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While we certainly work in different forms of expression, I admire the strength and vibrancy of much of her work. I also like her work, such as some below from her Oranges series, that incorporate the written word, in this case the poems of her close friend, poet Frank O’Hara. And I certainly understand her own words above, especially about perceiving the world in fragments and trying to put that chaos into some coherent form of logic. And the doomed to failure part, as well.
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I think that sense of failure, that goal that always move out of reach, is the compelling part of painting. If you felt you reached that desired endpoint, there would be no point in continuing.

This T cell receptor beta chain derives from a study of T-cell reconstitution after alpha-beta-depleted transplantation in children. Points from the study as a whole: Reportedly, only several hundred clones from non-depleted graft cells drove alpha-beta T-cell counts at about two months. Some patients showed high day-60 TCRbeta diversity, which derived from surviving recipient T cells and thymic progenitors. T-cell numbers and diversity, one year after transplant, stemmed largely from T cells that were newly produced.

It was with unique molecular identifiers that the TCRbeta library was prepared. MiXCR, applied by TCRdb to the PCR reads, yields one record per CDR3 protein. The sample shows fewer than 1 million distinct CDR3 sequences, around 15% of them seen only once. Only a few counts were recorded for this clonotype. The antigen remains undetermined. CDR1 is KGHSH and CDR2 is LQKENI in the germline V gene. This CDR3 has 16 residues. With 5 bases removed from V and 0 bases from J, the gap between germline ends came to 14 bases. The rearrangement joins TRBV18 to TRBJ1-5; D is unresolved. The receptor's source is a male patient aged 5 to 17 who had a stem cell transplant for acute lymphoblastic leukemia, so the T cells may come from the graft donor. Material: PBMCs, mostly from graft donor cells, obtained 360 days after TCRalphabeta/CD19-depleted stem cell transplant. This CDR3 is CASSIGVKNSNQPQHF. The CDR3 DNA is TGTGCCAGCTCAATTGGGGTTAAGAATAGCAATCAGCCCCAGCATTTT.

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The above quote is from Wassily Kandinsky and concisely captures what might be the primary motive for my work. I think, for me, it was a matter of finding that thing, that outlet that gave me voice, that allowed me to honestly feel as though I had a place in this world. That I had worth. That I had thoughts deserving to be heard. That I was, indeed, here. 

That need to validate my existence is still the primary driver behind my work. It is that search for adequacy that gives my work its expression and differentiates it from others. I’ve never said this before but I think that is what many people who respond to my work see in the paintings- their own need to be heard. They see themselves as part of the work and they are saying, “I am here.”